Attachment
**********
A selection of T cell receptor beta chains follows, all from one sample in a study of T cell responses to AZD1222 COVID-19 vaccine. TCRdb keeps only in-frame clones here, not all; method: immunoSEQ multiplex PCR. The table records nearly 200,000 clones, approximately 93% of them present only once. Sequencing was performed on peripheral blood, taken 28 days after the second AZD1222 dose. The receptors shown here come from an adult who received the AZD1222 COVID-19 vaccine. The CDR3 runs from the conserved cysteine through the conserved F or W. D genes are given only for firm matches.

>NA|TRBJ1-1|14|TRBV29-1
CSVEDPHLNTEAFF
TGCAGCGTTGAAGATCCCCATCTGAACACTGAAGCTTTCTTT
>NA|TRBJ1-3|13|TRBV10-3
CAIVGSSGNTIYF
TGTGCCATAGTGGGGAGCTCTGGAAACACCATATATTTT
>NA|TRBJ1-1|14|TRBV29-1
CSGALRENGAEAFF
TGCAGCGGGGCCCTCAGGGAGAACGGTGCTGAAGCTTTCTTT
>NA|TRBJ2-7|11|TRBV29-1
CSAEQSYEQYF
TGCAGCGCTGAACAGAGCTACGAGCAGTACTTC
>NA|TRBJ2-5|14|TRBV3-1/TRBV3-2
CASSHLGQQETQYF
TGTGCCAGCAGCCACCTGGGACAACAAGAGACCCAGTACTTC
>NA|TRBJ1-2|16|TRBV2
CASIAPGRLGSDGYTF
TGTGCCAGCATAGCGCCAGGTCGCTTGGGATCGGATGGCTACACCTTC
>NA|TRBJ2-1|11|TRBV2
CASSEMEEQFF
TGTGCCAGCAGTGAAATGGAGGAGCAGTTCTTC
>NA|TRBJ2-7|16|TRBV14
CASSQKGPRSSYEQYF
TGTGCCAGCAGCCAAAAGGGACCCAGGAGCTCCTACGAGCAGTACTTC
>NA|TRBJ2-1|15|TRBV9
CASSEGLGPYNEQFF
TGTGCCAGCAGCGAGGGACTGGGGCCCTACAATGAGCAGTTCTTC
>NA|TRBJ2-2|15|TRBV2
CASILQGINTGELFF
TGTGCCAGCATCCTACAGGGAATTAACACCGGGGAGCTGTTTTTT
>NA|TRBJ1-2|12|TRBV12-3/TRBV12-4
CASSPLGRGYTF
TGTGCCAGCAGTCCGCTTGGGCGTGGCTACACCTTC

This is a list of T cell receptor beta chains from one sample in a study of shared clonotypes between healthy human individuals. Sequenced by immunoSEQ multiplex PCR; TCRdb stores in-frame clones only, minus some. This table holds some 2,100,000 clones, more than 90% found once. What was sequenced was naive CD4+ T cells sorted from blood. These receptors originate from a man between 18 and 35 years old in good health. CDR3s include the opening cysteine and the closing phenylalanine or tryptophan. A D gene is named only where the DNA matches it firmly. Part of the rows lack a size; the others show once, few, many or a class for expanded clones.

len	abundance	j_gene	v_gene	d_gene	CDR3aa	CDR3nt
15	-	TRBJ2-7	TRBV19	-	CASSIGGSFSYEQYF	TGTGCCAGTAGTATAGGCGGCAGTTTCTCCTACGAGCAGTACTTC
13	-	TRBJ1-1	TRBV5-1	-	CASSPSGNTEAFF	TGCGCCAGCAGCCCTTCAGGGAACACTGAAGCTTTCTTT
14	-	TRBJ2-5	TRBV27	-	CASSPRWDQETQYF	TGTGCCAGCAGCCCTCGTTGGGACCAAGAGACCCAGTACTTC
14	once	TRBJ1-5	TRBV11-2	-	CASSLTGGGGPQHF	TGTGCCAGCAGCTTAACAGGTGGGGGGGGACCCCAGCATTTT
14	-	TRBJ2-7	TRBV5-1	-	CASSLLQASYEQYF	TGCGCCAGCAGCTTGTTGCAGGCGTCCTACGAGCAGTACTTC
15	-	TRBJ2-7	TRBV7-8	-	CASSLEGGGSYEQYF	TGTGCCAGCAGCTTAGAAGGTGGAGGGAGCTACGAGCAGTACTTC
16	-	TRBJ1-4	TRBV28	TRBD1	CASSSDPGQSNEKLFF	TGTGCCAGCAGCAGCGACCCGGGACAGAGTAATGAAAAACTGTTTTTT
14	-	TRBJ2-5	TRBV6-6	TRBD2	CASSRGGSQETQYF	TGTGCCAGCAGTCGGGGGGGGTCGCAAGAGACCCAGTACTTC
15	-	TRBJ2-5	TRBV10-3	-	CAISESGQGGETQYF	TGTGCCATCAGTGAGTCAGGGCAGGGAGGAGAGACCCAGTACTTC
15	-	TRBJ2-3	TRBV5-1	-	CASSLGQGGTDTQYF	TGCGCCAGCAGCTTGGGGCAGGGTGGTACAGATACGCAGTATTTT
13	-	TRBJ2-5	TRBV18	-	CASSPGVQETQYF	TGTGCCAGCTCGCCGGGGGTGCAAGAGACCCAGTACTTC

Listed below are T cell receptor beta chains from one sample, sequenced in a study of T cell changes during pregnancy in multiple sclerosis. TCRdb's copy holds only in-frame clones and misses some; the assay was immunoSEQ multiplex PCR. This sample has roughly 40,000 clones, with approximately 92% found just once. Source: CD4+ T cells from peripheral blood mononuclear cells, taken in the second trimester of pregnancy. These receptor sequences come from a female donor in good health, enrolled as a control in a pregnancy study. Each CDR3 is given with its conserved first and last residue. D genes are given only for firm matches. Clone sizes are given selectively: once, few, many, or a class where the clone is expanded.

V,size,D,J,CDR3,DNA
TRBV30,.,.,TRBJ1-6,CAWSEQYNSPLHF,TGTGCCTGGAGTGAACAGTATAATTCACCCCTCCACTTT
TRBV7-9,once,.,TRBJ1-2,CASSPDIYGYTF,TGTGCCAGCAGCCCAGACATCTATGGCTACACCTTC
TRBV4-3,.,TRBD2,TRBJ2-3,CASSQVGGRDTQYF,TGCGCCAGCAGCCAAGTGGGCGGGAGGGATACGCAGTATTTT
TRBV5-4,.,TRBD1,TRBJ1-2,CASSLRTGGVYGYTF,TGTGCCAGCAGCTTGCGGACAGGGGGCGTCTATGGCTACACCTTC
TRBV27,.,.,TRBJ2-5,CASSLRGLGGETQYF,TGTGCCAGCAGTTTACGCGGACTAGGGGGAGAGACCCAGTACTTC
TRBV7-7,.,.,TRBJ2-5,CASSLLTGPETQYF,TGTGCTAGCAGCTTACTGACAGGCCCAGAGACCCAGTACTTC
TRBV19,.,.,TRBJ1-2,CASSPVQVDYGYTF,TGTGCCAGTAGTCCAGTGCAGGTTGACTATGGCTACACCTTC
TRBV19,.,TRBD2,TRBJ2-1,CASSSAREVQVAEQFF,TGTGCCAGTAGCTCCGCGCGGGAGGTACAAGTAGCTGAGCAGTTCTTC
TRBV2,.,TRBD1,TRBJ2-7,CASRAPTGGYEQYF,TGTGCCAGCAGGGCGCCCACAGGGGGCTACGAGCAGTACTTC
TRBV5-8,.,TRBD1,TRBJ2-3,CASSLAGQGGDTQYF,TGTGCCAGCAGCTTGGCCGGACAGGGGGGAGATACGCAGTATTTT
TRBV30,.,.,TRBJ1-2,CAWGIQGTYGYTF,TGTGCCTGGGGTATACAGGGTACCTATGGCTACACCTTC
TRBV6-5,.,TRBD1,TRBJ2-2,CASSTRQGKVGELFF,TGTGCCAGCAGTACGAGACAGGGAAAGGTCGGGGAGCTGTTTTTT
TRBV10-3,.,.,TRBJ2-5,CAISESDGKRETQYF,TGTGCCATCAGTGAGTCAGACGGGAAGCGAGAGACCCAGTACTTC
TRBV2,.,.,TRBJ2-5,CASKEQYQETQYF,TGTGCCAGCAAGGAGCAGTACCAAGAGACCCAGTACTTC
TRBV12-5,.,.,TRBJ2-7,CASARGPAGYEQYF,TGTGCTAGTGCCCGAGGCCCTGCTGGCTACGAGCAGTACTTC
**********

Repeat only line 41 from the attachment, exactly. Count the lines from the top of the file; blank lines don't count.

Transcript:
14	-	TRBJ2-7	TRBV5-1	-	CASSLLQASYEQYF	TGCGCCAGCAGCTTGTTGCAGGCGTCCTACGAGCAGTACTTC